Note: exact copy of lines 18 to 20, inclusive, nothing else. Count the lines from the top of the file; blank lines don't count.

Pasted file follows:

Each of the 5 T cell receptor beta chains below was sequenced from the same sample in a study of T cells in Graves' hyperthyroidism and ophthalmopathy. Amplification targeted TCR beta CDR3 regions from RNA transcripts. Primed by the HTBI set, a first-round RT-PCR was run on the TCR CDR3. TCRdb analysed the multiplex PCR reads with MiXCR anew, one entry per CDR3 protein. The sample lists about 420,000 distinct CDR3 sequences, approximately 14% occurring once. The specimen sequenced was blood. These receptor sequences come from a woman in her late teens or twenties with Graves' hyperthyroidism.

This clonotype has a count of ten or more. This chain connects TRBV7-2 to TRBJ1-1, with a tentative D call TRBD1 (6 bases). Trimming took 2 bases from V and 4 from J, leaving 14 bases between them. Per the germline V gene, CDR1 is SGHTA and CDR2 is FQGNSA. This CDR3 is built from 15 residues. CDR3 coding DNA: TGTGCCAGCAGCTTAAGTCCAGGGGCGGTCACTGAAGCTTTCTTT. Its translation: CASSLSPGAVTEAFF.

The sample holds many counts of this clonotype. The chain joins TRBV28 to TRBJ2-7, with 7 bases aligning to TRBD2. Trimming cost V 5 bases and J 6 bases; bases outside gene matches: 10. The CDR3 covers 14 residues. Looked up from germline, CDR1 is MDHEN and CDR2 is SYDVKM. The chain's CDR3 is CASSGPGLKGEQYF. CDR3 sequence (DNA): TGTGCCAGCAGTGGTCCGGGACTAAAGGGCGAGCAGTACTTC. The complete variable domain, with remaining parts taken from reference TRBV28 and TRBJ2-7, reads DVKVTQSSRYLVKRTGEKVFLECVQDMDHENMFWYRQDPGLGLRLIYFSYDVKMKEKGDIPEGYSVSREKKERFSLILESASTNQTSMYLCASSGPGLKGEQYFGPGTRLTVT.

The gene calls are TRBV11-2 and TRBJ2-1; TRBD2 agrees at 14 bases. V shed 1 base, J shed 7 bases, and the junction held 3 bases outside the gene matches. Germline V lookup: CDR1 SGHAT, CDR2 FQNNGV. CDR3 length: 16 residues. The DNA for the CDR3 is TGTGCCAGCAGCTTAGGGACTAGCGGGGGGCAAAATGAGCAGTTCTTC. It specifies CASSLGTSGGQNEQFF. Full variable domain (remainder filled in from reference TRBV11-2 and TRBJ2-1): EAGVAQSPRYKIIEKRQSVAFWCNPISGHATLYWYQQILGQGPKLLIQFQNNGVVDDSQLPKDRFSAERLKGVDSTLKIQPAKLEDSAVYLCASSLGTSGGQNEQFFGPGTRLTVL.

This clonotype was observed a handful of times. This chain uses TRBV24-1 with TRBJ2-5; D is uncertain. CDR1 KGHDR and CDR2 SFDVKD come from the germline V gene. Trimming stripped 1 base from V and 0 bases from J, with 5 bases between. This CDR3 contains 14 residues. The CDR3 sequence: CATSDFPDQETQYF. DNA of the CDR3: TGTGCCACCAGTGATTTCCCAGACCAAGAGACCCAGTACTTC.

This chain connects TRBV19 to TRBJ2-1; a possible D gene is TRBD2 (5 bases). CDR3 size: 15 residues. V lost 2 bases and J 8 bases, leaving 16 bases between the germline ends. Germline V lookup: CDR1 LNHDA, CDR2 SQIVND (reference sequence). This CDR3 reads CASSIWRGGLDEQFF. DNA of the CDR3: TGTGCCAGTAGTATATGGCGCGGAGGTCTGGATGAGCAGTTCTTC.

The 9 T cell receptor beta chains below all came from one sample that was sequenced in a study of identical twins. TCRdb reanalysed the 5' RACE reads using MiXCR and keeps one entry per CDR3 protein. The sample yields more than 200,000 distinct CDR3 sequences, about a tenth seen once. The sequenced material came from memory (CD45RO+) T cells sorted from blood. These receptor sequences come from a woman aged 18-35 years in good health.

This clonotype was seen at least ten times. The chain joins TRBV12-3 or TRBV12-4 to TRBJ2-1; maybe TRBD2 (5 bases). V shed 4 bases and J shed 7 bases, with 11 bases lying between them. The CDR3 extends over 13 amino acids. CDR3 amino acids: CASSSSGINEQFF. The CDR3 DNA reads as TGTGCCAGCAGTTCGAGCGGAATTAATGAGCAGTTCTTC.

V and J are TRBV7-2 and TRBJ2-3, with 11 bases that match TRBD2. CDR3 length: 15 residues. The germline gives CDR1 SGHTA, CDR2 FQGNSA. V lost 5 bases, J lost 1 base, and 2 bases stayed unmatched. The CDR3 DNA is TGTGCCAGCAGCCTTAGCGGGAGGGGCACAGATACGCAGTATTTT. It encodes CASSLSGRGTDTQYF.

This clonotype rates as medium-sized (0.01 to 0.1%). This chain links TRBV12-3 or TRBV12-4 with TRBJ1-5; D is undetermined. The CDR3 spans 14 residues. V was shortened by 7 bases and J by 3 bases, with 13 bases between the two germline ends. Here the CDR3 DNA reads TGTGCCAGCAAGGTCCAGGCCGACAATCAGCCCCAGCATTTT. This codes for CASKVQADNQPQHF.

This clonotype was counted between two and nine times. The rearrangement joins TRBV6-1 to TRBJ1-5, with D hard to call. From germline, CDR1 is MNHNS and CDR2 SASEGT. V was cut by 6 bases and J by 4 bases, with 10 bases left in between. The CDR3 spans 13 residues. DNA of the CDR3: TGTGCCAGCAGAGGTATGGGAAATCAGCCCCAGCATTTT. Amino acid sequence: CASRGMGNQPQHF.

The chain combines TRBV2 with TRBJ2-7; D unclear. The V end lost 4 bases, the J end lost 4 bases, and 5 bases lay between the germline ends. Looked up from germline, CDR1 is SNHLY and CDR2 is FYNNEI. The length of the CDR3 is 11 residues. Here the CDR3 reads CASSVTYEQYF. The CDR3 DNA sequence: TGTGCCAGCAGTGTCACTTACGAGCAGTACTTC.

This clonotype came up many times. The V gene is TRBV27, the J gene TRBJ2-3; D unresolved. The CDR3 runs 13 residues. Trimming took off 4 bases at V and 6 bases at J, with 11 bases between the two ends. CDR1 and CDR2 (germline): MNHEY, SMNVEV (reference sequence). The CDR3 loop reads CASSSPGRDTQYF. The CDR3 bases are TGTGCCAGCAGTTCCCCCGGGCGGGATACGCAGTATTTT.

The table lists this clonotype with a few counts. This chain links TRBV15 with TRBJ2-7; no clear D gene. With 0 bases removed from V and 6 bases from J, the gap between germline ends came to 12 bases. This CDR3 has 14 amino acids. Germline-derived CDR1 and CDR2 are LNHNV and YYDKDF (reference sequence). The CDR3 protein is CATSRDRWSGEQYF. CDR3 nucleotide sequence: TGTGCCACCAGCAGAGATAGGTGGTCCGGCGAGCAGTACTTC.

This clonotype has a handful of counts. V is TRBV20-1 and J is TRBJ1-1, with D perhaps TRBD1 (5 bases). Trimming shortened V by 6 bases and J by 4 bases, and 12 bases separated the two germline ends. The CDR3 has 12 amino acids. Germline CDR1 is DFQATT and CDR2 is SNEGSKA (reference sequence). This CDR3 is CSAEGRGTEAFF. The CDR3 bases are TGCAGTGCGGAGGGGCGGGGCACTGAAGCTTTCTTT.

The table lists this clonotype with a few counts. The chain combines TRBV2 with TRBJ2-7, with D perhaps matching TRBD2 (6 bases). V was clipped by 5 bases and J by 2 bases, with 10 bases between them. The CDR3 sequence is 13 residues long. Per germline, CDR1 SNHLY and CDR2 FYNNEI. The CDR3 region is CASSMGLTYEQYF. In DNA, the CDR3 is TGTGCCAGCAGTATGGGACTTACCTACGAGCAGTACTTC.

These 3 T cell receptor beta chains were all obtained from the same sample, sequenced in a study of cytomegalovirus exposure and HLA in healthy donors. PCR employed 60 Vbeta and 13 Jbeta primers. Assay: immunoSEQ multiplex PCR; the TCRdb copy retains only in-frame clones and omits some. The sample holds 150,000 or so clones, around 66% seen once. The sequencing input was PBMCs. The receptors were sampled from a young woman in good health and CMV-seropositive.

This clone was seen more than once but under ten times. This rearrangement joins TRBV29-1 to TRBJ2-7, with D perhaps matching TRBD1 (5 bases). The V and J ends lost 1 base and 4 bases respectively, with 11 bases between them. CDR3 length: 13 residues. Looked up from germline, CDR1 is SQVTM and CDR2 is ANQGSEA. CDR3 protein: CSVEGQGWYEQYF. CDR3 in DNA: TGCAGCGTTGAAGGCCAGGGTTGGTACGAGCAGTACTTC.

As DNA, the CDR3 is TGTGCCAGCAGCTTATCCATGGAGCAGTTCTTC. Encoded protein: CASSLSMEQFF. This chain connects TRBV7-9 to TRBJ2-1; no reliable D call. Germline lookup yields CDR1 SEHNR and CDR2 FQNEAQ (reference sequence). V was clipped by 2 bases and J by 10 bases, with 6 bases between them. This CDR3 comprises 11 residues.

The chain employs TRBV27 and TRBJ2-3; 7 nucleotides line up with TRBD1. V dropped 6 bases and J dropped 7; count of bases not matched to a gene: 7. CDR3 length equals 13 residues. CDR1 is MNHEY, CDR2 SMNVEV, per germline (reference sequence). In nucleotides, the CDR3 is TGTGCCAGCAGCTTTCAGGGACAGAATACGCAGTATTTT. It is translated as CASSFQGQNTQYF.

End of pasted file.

This clone was seen more than once but under ten times. This rearrangement joins TRBV29-1 to TRBJ2-7, with D perhaps matching TRBD1 (5 bases). The V and J ends lost 1 base and 4 bases respectively, with 11 bases between them. CDR3 length: 13 residues. Looked up from germline, CDR1 is SQVTM and CDR2 is ANQGSEA. CDR3 protein: CSVEGQGWYEQYF. CDR3 in DNA: TGCAGCGTTGAAGGCCAGGGTTGGTACGAGCAGTACTTC.

As DNA, the CDR3 is TGTGCCAGCAGCTTATCCATGGAGCAGTTCTTC. Encoded protein: CASSLSMEQFF. This chain connects TRBV7-9 to TRBJ2-1; no reliable D call. Germline lookup yields CDR1 SEHNR and CDR2 FQNEAQ (reference sequence). V was clipped by 2 bases and J by 10 bases, with 6 bases between them. This CDR3 comprises 11 residues.

The chain employs TRBV27 and TRBJ2-3; 7 nucleotides line up with TRBD1. V dropped 6 bases and J dropped 7; count of bases not matched to a gene: 7. CDR3 length equals 13 residues. CDR1 is MNHEY, CDR2 SMNVEV, per germline (reference sequence). In nucleotides, the CDR3 is TGTGCCAGCAGCTTTCAGGGACAGAATACGCAGTATTTT. It is translated as CASSFQGQNTQYF.